The use of “shock” to enforce  “economic globalization” over democratic  globalization is seen as an expression  of the way in which the “invisible hand” of the market  often depends  on a very visible fist of power. War and intervention have always been a part of globalization from above. In the 19th century when gunboat diplomacy was used to open markets, it was commonly  supported  by a moral  rhetoric.  “Barbarians” were thought  to fail to appreciate  the  benign nature  of Western  power  (even as that  power  was being used to enforce the payment of odious debt or to force the opium trade to the Far East).

Latter-day   Western   states  have  proven  equally adept at supporting,  even bankrolling, undemocratic states when it is in their interests. When it is not, they use the rhetoric of “humanitarian imperialism” to justify overthrowing those who are now seen to stand in their way. Globalization from above and imperialism are therefore two sides of the same coin. This is even reflected in the “revolving door”  effect as individuals move from one job to another. Robert McNamara (1916–), for example, rose from being the first nonfamily president of the Ford motor company to prosecuting the Vietnam War as U.S. secretary of defense (1961–68) to becoming president  of the World Bank  (1968–81). A generation on, the career of the neoconservative Paul Wolfowitz (1943–) took him through various positions  in the  U.S. defense establishment including deputy secretary of defense (2001–05) (in which role he advocated the invasion of Iraq and then oversaw the first years of its occupation) to president of the World Bank (2005–07) until he was forced to resign amid accusations of abuse of his position.

Many supporters of democratic globalization argue that  the  2003 invasion  of Iraq  and  its  subsequent bloody occupation  seemed  as much  about  oil and the seizure of Iraqi assets under  the guise of liberal deregulation  as it was about rescuing the Iraqi people. The reduction, for example, of odious debt accumulated  by Saddam  Hussein  was made  conditional on the opening of the Iraqi economy and making its resources available to Western multinationals.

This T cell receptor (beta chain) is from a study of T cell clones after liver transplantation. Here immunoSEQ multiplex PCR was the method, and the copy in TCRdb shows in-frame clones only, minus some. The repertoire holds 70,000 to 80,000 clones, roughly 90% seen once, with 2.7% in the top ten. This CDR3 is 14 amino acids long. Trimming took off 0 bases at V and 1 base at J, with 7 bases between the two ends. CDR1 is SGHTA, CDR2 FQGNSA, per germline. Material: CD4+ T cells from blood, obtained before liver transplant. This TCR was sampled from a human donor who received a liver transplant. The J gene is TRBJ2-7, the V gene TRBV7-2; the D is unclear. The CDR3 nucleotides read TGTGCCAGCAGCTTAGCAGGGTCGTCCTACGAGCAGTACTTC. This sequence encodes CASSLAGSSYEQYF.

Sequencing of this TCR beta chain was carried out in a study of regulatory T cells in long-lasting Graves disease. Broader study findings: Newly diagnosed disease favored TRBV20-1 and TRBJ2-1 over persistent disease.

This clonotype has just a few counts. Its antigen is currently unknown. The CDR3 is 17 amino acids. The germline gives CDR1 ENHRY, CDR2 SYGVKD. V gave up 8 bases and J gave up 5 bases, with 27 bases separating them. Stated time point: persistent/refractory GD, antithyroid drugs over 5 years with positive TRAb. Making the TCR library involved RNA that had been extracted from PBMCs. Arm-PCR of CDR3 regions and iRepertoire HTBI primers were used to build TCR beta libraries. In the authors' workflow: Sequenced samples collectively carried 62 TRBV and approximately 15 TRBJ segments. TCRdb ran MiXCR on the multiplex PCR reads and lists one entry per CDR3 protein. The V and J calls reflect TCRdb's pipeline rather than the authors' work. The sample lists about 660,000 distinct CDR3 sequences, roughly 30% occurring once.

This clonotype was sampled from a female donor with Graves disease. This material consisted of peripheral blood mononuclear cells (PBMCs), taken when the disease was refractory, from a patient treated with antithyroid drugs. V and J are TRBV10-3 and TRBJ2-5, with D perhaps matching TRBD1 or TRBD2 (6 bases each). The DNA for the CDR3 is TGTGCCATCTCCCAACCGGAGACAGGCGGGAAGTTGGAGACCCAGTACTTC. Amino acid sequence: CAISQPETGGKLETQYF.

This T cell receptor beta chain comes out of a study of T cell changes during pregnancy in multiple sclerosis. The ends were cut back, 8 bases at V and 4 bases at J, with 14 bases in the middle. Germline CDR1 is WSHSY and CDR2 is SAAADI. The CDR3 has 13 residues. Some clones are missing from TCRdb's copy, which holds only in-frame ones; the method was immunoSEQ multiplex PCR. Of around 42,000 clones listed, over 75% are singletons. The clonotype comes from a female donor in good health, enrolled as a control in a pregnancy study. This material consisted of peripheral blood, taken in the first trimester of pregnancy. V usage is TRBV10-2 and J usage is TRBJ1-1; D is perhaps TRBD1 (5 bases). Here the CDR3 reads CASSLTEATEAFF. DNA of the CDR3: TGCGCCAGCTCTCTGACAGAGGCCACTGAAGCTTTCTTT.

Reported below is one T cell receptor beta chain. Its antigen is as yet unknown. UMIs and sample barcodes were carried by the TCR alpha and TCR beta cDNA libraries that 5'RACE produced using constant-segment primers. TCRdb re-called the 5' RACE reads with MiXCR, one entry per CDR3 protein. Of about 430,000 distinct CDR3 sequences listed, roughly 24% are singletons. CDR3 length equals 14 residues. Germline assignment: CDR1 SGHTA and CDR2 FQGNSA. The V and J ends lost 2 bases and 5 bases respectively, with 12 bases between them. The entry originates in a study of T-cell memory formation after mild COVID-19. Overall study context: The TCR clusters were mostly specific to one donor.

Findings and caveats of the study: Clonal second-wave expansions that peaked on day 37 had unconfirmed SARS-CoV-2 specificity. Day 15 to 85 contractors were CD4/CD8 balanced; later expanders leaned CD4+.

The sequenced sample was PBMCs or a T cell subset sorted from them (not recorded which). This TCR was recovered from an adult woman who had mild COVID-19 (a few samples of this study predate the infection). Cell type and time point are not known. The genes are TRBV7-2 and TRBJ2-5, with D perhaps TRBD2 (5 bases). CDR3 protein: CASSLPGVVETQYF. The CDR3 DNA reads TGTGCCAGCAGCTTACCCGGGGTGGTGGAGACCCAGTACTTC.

The potential  breadth  of the  movement  for democratic  globalization  can be seen in a number  of its achievements. One strand is built on single-issue politics and has often proven creative in mobilizing youth through  its association with youth culture and music. The 1980s popular campaigns against debt and South African apartheid  can be seen as forerunners of later  developments.  Nongovernmental organizations  (NGOs)  successfully led  a  campaign  against land mines in 1997 against the opposition not least of the U.S. government.  As the 1990s neared their end, Jubilee 2000, drawing on the churches,  mobilized a huge campaign for debt relief of the poor countries, which chimed with a new wave of youth campaigns, concerts, and the like.

Seattle then saw the birth of a more openly political and broader movement for democratic  globalization. It became difficult for international organizations that had previously met in comfort to come together save in heavily guarded  and remote  locations  for fear of provoking  major  demonstrations, counter meetings, and festivals of resistance. As opposition to the war in Iraq mounted,  an estimated 35 million demonstrated globally in January–April 2003, including  some  20 million on February 15. These are the biggest demonstrations ever held and led the New York Times to talk of a new “world second superpower.”

Three political tendencies have played a major role here.  One  has been  the  French-based  organization ATTAC—the Association for the Taxation  of Financial Transactions  to Aid Citizens. This was founded in 1998 with a focus initially on campaigning against global financial  speculation,  but  its  interests  soon widened to pressuring nation states toward reform. A second strand is a more radical socialist one looking for more fundamental  change. A third is the autonomist strand that contests traditional concepts of political power.

Strategy And Tactics

There are four overlapping areas of debate about strategy and tactics. One is whether we can imagine a world in theory, and achieve it in practice, where those who hold power will relinquish their domination in favor of more  democratic  decision  making  and  whether this democratization is compatible with capitalism or needs systematic change from it. Those who suggest that it is compatible point to the fact that two centuries ago national democracy seemed a dream and was frequently said to threaten  the survival of capitalism. Yet it developed  in many countries  and  some now argue that  capitalism  and democracy  can be mutually supportive.  Advocates of the need for systemic change argue that earlier democratic advance still involved major upheavals and even then it produced an attenuated democracy. Economic power remains protected  from democratic control. It is just this economic power that needs to be challenged to achieve democratic globalization.